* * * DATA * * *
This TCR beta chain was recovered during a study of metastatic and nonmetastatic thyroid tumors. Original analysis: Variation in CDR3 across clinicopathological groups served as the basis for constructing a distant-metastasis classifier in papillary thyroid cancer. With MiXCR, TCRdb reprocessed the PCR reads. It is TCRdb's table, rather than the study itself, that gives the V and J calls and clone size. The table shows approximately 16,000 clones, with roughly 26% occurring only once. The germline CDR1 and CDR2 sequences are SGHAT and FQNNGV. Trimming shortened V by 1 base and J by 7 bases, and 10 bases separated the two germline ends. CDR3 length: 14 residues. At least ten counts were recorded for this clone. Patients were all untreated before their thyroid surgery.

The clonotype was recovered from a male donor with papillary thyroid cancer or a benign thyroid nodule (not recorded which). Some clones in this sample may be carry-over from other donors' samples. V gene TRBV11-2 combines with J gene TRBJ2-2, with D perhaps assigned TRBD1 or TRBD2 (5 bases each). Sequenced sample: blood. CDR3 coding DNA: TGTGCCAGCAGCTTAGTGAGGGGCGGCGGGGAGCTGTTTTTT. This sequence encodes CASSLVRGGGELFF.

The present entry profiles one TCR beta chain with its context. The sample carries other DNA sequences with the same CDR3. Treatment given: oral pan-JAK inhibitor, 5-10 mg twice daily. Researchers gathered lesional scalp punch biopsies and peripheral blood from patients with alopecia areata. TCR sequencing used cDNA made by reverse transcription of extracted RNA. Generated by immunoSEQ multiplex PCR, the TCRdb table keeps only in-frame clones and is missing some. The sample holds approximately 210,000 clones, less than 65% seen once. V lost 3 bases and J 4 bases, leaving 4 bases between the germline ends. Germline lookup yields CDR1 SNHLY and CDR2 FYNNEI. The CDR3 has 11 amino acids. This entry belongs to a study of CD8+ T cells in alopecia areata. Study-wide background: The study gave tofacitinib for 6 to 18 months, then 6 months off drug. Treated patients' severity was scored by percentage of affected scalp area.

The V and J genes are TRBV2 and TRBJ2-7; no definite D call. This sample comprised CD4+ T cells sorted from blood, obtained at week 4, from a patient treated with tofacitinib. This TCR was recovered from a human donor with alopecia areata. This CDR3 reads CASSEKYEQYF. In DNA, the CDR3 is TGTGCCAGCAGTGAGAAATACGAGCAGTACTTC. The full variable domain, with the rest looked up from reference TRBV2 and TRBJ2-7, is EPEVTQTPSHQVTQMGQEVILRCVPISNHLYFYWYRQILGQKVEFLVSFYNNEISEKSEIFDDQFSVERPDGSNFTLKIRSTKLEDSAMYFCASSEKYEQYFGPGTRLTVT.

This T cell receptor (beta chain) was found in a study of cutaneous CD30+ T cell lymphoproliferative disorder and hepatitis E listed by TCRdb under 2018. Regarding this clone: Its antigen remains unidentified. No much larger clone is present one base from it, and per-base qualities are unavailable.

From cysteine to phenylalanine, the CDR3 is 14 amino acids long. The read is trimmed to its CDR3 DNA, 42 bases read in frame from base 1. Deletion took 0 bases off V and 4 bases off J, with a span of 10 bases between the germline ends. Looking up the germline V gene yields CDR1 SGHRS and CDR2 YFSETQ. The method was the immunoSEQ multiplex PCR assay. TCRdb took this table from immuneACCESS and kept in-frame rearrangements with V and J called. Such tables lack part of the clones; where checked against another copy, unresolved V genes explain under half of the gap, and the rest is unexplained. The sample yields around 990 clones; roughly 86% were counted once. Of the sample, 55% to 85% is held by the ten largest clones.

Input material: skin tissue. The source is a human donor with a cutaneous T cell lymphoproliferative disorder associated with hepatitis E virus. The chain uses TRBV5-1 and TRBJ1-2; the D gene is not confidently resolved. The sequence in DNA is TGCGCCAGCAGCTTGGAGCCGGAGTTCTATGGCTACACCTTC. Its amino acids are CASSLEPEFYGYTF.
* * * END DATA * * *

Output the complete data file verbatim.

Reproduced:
This TCR beta chain was recovered during a study of metastatic and nonmetastatic thyroid tumors. Original analysis: Variation in CDR3 across clinicopathological groups served as the basis for constructing a distant-metastasis classifier in papillary thyroid cancer. With MiXCR, TCRdb reprocessed the PCR reads. It is TCRdb's table, rather than the study itself, that gives the V and J calls and clone size. The table shows approximately 16,000 clones, with roughly 26% occurring only once. The germline CDR1 and CDR2 sequences are SGHAT and FQNNGV. Trimming shortened V by 1 base and J by 7 bases, and 10 bases separated the two germline ends. CDR3 length: 14 residues. At least ten counts were recorded for this clone. Patients were all untreated before their thyroid surgery.

The clonotype was recovered from a male donor with papillary thyroid cancer or a benign thyroid nodule (not recorded which). Some clones in this sample may be carry-over from other donors' samples. V gene TRBV11-2 combines with J gene TRBJ2-2, with D perhaps assigned TRBD1 or TRBD2 (5 bases each). Sequenced sample: blood. CDR3 coding DNA: TGTGCCAGCAGCTTAGTGAGGGGCGGCGGGGAGCTGTTTTTT. This sequence encodes CASSLVRGGGELFF.

The present entry profiles one TCR beta chain with its context. The sample carries other DNA sequences with the same CDR3. Treatment given: oral pan-JAK inhibitor, 5-10 mg twice daily. Researchers gathered lesional scalp punch biopsies and peripheral blood from patients with alopecia areata. TCR sequencing used cDNA made by reverse transcription of extracted RNA. Generated by immunoSEQ multiplex PCR, the TCRdb table keeps only in-frame clones and is missing some. The sample holds approximately 210,000 clones, less than 65% seen once. V lost 3 bases and J 4 bases, leaving 4 bases between the germline ends. Germline lookup yields CDR1 SNHLY and CDR2 FYNNEI. The CDR3 has 11 amino acids. This entry belongs to a study of CD8+ T cells in alopecia areata. Study-wide background: The study gave tofacitinib for 6 to 18 months, then 6 months off drug. Treated patients' severity was scored by percentage of affected scalp area.

The V and J genes are TRBV2 and TRBJ2-7; no definite D call. This sample comprised CD4+ T cells sorted from blood, obtained at week 4, from a patient treated with tofacitinib. This TCR was recovered from a human donor with alopecia areata. This CDR3 reads CASSEKYEQYF. In DNA, the CDR3 is TGTGCCAGCAGTGAGAAATACGAGCAGTACTTC. The full variable domain, with the rest looked up from reference TRBV2 and TRBJ2-7, is EPEVTQTPSHQVTQMGQEVILRCVPISNHLYFYWYRQILGQKVEFLVSFYNNEISEKSEIFDDQFSVERPDGSNFTLKIRSTKLEDSAMYFCASSEKYEQYFGPGTRLTVT.

This T cell receptor (beta chain) was found in a study of cutaneous CD30+ T cell lymphoproliferative disorder and hepatitis E listed by TCRdb under 2018. Regarding this clone: Its antigen remains unidentified. No much larger clone is present one base from it, and per-base qualities are unavailable.

From cysteine to phenylalanine, the CDR3 is 14 amino acids long. The read is trimmed to its CDR3 DNA, 42 bases read in frame from base 1. Deletion took 0 bases off V and 4 bases off J, with a span of 10 bases between the germline ends. Looking up the germline V gene yields CDR1 SGHRS and CDR2 YFSETQ. The method was the immunoSEQ multiplex PCR assay. TCRdb took this table from immuneACCESS and kept in-frame rearrangements with V and J called. Such tables lack part of the clones; where checked against another copy, unresolved V genes explain under half of the gap, and the rest is unexplained. The sample yields around 990 clones; roughly 86% were counted once. Of the sample, 55% to 85% is held by the ten largest clones.

Input material: skin tissue. The source is a human donor with a cutaneous T cell lymphoproliferative disorder associated with hepatitis E virus. The chain uses TRBV5-1 and TRBJ1-2; the D gene is not confidently resolved. The sequence in DNA is TGCGCCAGCAGCTTGGAGCCGGAGTTCTATGGCTACACCTTC. Its amino acids are CASSLEPEFYGYTF.